The stories are heartbreaking.
With the COVID-19 outbreak, Clover Park Technical College students have had to deal with far more than a new virtual-learning environment. Many are parents juggling homeschooling, online classes and working from home. Some are sole earners in their households, supporting parents, children, spouses and extended family. Others and their partners are jobless, navigating the unemployment benefit labyrinth and waiting for nutrition assistance programs to kick in. And with businesses shuttered, internships and externships have evaporated for students enrolled CPTC’s Culinary Arts, Cosmetology, Esthetic Sciences and other programs, putting certifications, careers and paychecks on hold.
“Students are scared and stressed about how they’re going to put food on the table and keep a roof over their heads,” said CPTC Foundation Director Janet Holm. “And when they are able to go back to work, they’re worried they won’t cover what they owe for rent and utilities and may end up homeless.”
Students supporting students
When faced with the reality that Washington state’s stay-at-home order was going to last for weeks or months, the CPTC Foundation immediately ramped up efforts to secure as much emergency funding as possible.
“We had to alleviate the financial strain our students are feeling,” said Foundation Development Associate Rae Baghirov. “A common theme we’ve heard is that even just a tiny bit of financial help would alleviate some of the burden.”
In March, Holm reached out to CPTC’s Associated Student Government (ASG) to see if there was interest in partnering to expand emergency support to students during the COVID-19 crisis. With all in-person events cancelled or postponed, ASG immediately diverted event funding, providing $75,000 to ensure a safety net for the college’s most vulnerable students. Within a few weeks, student leaders contributed an additional $25,000. The Foundation provided $80,000 in emergency assistance.
The funding came just in time. During spring quarter, the Foundation received more applications for financial assistance than during the entire 2019-2020 academic year.
“This emergency funding is much-needed relief from the pressure looming over students,” said Wonda Ernsting, Student Government Events & Activities Committee Chair. “Knowing the school is here to help means so much. The student government is grateful to be collaborative partners.”
The support goes beyond emergency financial assistance. Student leaders are participating in a calling campaign to check in on all first quarter CPTC students. In addition, ASG authorized supplementary funding for the student food pantry and is offering weekly events and activities to engage and involve students remotely. More information is available at cptc.edu/studentlife.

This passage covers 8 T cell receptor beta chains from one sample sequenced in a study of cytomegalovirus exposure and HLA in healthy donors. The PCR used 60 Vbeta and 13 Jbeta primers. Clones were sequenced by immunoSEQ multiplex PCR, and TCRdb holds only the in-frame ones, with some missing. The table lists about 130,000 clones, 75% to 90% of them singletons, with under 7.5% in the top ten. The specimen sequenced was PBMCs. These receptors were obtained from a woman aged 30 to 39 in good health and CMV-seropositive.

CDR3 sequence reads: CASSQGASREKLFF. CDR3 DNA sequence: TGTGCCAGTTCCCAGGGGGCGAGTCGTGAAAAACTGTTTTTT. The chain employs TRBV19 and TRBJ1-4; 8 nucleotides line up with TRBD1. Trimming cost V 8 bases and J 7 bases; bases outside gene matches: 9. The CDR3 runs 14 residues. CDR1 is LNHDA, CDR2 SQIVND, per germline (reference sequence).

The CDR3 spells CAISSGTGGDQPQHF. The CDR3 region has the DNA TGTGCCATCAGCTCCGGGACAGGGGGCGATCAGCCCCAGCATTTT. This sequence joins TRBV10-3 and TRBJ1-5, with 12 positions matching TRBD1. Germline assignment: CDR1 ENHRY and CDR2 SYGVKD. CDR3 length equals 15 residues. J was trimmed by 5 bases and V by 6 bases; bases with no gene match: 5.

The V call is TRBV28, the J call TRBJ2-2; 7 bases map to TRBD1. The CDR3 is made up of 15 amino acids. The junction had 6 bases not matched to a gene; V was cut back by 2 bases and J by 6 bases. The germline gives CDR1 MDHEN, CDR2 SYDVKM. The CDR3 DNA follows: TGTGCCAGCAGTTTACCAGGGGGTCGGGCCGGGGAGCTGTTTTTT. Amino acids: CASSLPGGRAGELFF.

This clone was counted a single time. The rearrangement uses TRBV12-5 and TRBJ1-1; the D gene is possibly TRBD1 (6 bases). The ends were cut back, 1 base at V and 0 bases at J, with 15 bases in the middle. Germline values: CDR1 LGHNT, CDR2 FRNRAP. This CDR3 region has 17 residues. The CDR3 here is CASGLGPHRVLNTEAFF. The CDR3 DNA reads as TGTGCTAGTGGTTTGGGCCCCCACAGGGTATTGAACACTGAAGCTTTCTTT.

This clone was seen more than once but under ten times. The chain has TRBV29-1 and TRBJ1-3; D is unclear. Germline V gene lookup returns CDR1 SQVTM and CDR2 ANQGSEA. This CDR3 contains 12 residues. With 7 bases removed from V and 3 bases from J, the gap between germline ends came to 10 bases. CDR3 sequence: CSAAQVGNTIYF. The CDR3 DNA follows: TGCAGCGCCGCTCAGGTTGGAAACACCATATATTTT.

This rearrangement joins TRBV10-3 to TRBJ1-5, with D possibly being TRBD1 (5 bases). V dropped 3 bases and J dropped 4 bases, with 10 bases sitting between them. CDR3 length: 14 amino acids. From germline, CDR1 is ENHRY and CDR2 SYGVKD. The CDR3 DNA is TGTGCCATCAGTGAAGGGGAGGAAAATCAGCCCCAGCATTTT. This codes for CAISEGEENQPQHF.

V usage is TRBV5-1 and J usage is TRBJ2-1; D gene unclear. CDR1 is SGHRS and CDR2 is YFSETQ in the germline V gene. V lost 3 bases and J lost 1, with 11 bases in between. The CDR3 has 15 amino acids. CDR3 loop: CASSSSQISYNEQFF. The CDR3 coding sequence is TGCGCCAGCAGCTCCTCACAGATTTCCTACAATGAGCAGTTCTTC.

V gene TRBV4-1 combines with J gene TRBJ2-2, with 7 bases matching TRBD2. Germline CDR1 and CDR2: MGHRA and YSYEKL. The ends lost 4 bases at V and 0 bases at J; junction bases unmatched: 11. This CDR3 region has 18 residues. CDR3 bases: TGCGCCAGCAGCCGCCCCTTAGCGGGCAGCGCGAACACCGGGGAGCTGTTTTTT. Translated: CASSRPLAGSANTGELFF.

“The ASG serves an important role on campus, whether it be student governance, fostering a sense of community, student success initiatives or allocation of resources,” said Cal Erwin-Svoboda, Director of Student Life. “This is a phenomenal example of the ASG’s commitment to students and their ability as an organization to respond to the changing needs of the student body.”
New normal, new processes
Under ordinary circumstances, CPTC students can apply for up to $250 in emergency financial assistance per quarter. Recognizing that students would be hit harder than ever before due to the COVID-19 outbreak, Foundation and CPTC leadership came together early in the crisis to discuss how they could eliminate barriers and get funds disbursed as quickly as possible. Words turned into actions:
- One-day turnaround. Application processing and approval was brought in-house and handled by Holm, Baghirov and a CPTC accountant. Each application was completed and approved the day it was received, and a hand-written check was in the mail by close of business.
- Additional funding. The amount of financial assistance students could apply for was doubled.
- Expanded eligibility. Funding guidelines were changed to include loss of income due to COVID-19 closures or illness.
- Assistance for all. Eligibility requirements were reworked to allow every CPTC student to apply for assistance, regardless of the number of credits they were taking.
At press time, the Foundation had provided emergency assistance to 80 CPTC students. And for more than 40 additional students who couldn’t afford it, the Foundation funded a full quarter of internet access for online learning.
“Our goal has been to come from a place of saying ‘yes’ to all students,” Baghirov said. “We’ve done everything we can to help as many students as possible.”
The need continues
Eliminating barriers and fast-tracking application and funding processes are only part of the puzzle. Donations are critical to support CPTC’s emergency assistance program and student scholarships. To continue helping students, the Foundation submitted grant applications to multiple organizations and participated in the GiveBIG Washington online fundraising campaign. And with in-person gatherings on hold, virtual fundraising events are being considered to ensure students are taken care of throughout the coming academic year.
You can help and support CPTC students with a donation to provide emergency assistance, scholarships and other vital support. Even $5 makes a difference.
“Every donation we receive directly helps a student,” Holm said.
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